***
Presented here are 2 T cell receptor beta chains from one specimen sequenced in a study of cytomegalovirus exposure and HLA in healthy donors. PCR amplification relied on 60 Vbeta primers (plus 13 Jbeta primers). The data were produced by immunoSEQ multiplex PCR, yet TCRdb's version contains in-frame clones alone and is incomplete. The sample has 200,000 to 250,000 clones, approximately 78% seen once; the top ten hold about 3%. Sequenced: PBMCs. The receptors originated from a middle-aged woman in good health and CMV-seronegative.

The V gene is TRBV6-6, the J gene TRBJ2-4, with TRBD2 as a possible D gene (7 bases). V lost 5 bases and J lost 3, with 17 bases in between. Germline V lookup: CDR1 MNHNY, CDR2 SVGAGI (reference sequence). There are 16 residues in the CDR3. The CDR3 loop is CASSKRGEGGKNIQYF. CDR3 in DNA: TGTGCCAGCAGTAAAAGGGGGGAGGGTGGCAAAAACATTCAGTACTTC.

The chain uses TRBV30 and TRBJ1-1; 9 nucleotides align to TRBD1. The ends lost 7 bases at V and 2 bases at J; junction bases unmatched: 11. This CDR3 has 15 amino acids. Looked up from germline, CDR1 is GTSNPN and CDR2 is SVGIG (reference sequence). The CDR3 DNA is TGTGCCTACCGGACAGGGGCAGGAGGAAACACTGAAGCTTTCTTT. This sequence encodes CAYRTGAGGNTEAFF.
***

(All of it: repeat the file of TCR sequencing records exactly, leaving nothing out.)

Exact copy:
Presented here are 2 T cell receptor beta chains from one specimen sequenced in a study of cytomegalovirus exposure and HLA in healthy donors. PCR amplification relied on 60 Vbeta primers (plus 13 Jbeta primers). The data were produced by immunoSEQ multiplex PCR, yet TCRdb's version contains in-frame clones alone and is incomplete. The sample has 200,000 to 250,000 clones, approximately 78% seen once; the top ten hold about 3%. Sequenced: PBMCs. The receptors originated from a middle-aged woman in good health and CMV-seronegative.

The V gene is TRBV6-6, the J gene TRBJ2-4, with TRBD2 as a possible D gene (7 bases). V lost 5 bases and J lost 3, with 17 bases in between. Germline V lookup: CDR1 MNHNY, CDR2 SVGAGI (reference sequence). There are 16 residues in the CDR3. The CDR3 loop is CASSKRGEGGKNIQYF. CDR3 in DNA: TGTGCCAGCAGTAAAAGGGGGGAGGGTGGCAAAAACATTCAGTACTTC.

The chain uses TRBV30 and TRBJ1-1; 9 nucleotides align to TRBD1. The ends lost 7 bases at V and 2 bases at J; junction bases unmatched: 11. This CDR3 has 15 amino acids. Looked up from germline, CDR1 is GTSNPN and CDR2 is SVGIG (reference sequence). The CDR3 DNA is TGTGCCTACCGGACAGGGGCAGGAGGAAACACTGAAGCTTTCTTT. This sequence encodes CAYRTGAGGNTEAFF.